Frequently Asked Questions
Frequently Asked Questions
Who is on the Intervention and Referral Services Team (I&RS) and how is the I&RS team different from the Child Study Team (CST)?
The Intervention and Referral Services Team is typically made up of the school principal, the school nurse, the school guidance counselor, one special education teacher, one general education teacher, and a child study team member. The I&RS Team develops strategies and interventions for teachers who are facing challenges in meeting the needs of students.
The Child Study Team, depending upon a student’s age, is comprised of the School Psychologist, the School Social Worker, the Learning Disabilities Teacher Consultant (LDT/C). Through the use of evaluations the Child Study Team determines whether or not a child is in need or eligible for special education services. The Speech therapist and other related services providers also work in conjunction with the CST, when such services are needed.
What makes a child eligible for services?
To be eligible for special education and related services: (1) A student must have a disability according to one of the eligibility categories; (2) The disability must adversely affect the student’s educational performance; and (3) The student must be in need of special education and related services (New Jersey Department of Education, 2009).
My child has dyslexia, why isn’t he/she eligible for services?
Dyslexia is a language-based learning disability. A diagnosis of dyslexia is not automatically a criterion for Special Education classification under the category of Specific Learning Disability. Only after a comprehensive evaluation is completed is eligibility determined collaboratively at a meeting (criteria can be found in N.J.A.C 6A:14-3.5. However, dyslexia and its symptoms can be addressed in different ways in the school setting including specialized instruction, accommodations and technological assistance.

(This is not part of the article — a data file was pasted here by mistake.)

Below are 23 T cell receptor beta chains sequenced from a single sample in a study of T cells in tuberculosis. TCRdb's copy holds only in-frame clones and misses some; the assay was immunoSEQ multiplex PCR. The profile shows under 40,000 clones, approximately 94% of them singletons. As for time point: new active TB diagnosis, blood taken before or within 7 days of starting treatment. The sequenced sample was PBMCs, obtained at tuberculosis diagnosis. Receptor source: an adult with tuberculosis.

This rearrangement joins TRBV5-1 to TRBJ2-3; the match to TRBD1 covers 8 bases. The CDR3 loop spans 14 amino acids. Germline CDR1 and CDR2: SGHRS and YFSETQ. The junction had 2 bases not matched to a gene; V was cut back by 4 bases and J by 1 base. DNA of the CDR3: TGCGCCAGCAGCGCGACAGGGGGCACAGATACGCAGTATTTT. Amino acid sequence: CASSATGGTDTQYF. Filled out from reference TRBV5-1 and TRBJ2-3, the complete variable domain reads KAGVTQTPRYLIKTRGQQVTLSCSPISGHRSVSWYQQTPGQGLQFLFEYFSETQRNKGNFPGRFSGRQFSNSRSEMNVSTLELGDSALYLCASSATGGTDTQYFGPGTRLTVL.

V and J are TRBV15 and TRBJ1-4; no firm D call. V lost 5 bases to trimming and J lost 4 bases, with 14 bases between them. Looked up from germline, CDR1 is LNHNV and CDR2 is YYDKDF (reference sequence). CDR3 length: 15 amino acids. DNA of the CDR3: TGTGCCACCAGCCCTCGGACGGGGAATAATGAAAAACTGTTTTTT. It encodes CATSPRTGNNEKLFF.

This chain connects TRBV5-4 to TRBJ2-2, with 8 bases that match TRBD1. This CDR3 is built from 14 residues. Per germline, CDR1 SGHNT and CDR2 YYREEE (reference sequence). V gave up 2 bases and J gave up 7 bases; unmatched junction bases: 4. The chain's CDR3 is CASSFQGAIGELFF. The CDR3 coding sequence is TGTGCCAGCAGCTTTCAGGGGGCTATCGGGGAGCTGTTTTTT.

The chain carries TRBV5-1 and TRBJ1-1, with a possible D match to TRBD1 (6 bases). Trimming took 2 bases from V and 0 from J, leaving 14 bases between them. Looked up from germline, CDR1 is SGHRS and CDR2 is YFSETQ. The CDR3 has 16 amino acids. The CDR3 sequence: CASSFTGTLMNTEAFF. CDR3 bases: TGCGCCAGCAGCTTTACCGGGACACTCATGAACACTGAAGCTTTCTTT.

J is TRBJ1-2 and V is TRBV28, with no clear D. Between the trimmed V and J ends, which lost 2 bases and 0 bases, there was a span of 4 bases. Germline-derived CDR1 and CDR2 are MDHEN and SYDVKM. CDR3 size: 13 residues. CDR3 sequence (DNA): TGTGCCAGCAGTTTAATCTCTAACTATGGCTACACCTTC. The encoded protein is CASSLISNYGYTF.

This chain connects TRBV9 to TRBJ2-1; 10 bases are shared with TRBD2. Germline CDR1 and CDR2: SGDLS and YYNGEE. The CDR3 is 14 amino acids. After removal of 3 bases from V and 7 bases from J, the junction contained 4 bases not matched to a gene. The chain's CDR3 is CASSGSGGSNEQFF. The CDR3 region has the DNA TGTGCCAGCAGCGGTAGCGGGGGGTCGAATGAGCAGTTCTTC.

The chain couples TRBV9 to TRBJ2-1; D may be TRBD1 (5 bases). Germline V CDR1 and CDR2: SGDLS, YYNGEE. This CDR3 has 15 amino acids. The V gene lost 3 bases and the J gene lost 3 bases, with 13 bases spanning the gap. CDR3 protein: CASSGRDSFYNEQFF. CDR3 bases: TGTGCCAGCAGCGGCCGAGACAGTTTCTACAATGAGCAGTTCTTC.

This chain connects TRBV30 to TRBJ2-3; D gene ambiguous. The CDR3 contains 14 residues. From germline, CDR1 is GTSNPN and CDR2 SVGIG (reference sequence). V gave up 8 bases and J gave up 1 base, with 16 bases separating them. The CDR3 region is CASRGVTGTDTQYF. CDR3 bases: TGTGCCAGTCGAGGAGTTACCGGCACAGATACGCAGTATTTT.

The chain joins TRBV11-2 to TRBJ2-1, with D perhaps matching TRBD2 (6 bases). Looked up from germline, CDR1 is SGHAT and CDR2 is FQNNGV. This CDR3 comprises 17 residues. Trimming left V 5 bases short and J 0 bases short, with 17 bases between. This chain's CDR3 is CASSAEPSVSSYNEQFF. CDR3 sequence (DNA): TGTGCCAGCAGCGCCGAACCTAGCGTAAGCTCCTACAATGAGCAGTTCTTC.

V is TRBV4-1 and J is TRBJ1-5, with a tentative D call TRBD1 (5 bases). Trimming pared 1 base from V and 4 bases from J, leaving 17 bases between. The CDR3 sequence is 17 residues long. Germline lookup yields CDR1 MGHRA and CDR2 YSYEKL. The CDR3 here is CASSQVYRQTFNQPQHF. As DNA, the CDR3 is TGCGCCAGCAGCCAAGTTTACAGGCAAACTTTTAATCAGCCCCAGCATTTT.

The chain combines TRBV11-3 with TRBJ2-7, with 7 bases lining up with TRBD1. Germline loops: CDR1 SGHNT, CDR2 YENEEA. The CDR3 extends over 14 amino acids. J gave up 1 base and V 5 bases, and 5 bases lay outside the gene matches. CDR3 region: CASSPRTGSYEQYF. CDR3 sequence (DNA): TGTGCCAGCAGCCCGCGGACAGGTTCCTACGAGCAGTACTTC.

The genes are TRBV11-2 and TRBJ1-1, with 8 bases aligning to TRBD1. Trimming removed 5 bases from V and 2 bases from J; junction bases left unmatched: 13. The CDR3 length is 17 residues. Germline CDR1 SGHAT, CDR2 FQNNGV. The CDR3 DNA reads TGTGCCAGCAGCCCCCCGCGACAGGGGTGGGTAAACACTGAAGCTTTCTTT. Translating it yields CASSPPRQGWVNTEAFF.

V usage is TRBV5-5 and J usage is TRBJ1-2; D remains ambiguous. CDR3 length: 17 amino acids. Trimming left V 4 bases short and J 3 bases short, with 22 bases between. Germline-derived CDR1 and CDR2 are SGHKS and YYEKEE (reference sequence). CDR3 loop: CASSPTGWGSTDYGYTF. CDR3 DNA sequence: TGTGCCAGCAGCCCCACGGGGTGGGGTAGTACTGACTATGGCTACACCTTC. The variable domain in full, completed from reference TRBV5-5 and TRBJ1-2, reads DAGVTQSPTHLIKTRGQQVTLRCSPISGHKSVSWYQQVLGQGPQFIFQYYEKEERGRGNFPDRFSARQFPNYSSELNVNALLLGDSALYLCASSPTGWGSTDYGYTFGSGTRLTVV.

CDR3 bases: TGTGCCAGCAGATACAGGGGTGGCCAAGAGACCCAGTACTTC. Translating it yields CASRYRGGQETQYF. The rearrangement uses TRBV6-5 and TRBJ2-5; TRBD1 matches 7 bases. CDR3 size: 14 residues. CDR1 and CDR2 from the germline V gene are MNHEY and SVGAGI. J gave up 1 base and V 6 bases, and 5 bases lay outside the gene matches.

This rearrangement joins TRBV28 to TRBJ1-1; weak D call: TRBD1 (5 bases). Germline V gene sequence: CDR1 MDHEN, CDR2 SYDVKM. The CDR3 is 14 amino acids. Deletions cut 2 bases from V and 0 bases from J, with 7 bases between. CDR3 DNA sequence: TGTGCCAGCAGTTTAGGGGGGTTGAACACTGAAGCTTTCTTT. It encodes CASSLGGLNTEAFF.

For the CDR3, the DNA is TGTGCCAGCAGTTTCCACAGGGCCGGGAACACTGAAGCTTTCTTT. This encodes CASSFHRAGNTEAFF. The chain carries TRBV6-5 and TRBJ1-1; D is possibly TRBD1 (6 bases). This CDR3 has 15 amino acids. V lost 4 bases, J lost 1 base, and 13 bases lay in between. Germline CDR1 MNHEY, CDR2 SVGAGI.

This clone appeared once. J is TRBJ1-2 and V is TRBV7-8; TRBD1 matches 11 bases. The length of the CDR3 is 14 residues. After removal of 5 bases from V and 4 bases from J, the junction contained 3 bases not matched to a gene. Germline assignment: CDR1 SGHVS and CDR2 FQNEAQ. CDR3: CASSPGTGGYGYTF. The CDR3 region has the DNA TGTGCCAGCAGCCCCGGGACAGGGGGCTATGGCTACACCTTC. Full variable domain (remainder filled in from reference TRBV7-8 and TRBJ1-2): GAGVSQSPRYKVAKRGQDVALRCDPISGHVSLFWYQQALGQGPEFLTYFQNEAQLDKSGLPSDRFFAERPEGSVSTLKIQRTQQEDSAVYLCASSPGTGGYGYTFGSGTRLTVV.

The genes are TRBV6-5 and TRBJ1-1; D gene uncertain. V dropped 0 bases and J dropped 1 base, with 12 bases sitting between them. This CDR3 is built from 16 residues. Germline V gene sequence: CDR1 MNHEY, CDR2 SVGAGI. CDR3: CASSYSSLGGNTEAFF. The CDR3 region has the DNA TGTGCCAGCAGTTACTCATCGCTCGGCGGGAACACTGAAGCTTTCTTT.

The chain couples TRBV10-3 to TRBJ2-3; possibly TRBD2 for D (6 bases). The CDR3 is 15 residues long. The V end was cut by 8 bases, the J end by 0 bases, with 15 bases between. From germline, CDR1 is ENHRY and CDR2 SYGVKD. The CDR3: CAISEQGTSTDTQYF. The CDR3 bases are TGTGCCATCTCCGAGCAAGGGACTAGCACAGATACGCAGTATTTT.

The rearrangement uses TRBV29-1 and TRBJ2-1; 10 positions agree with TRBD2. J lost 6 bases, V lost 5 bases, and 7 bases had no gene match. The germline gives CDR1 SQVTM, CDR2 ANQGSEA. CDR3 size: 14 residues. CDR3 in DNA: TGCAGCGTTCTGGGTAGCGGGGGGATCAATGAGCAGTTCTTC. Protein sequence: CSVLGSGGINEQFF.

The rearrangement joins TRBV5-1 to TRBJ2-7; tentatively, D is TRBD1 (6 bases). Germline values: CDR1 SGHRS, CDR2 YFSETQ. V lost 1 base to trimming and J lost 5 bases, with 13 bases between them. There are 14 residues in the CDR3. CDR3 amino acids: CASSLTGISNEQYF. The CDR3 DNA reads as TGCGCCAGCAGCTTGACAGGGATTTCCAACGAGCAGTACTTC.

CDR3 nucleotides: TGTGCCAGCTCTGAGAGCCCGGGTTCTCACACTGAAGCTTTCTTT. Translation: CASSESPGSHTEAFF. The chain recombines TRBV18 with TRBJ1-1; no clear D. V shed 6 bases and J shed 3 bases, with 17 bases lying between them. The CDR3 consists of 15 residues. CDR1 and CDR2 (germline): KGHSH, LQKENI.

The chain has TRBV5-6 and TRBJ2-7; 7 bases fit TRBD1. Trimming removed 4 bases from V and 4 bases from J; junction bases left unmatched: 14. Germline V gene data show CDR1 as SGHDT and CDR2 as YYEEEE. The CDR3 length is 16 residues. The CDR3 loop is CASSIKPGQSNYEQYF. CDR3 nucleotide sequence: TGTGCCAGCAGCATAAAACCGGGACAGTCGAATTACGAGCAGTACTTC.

After my child is evaluated by the CST what happens next?
Once the evaluations are completed, a collaborative meeting (otherwise known as an eligibility meeting) is scheduled by the student’s case manager where the results are reviewed and a determination is made as to whether the student is eligible for special education and related services. If the student is eligible, the IEP Team discusses programming and placement options to meet the student’s educational needs. If a parent is in agreement and signs the Individualized Educational Program/Plan services will go into effect immediately.
Who is the IEP team and who will attend the IEP meetings?
Except when they have been excused from attending the following persons will attend IEP meetings:
- Student, if appropriate (Beginning at age 14, the student must be invited to attend the IEP meeting to meet the requirements for transition planning).
- General education teacher
- Not less than one special education teacher if a student is found eligible for services
- At least one child study team member (who could also be the Case Manager/School District Representative
- Others at the discretion of the school district or parent ( if proper notification has been provided by the parent)
- If transition will be discussed at the IEP meeting, a representative of any other agency likely to provide or pay for services; and
- At request of the parent, the Part C Service Coordinator for a student transitioning from the Early Intervention Program
What is an Individualized Educational Program/Plan (IEP)?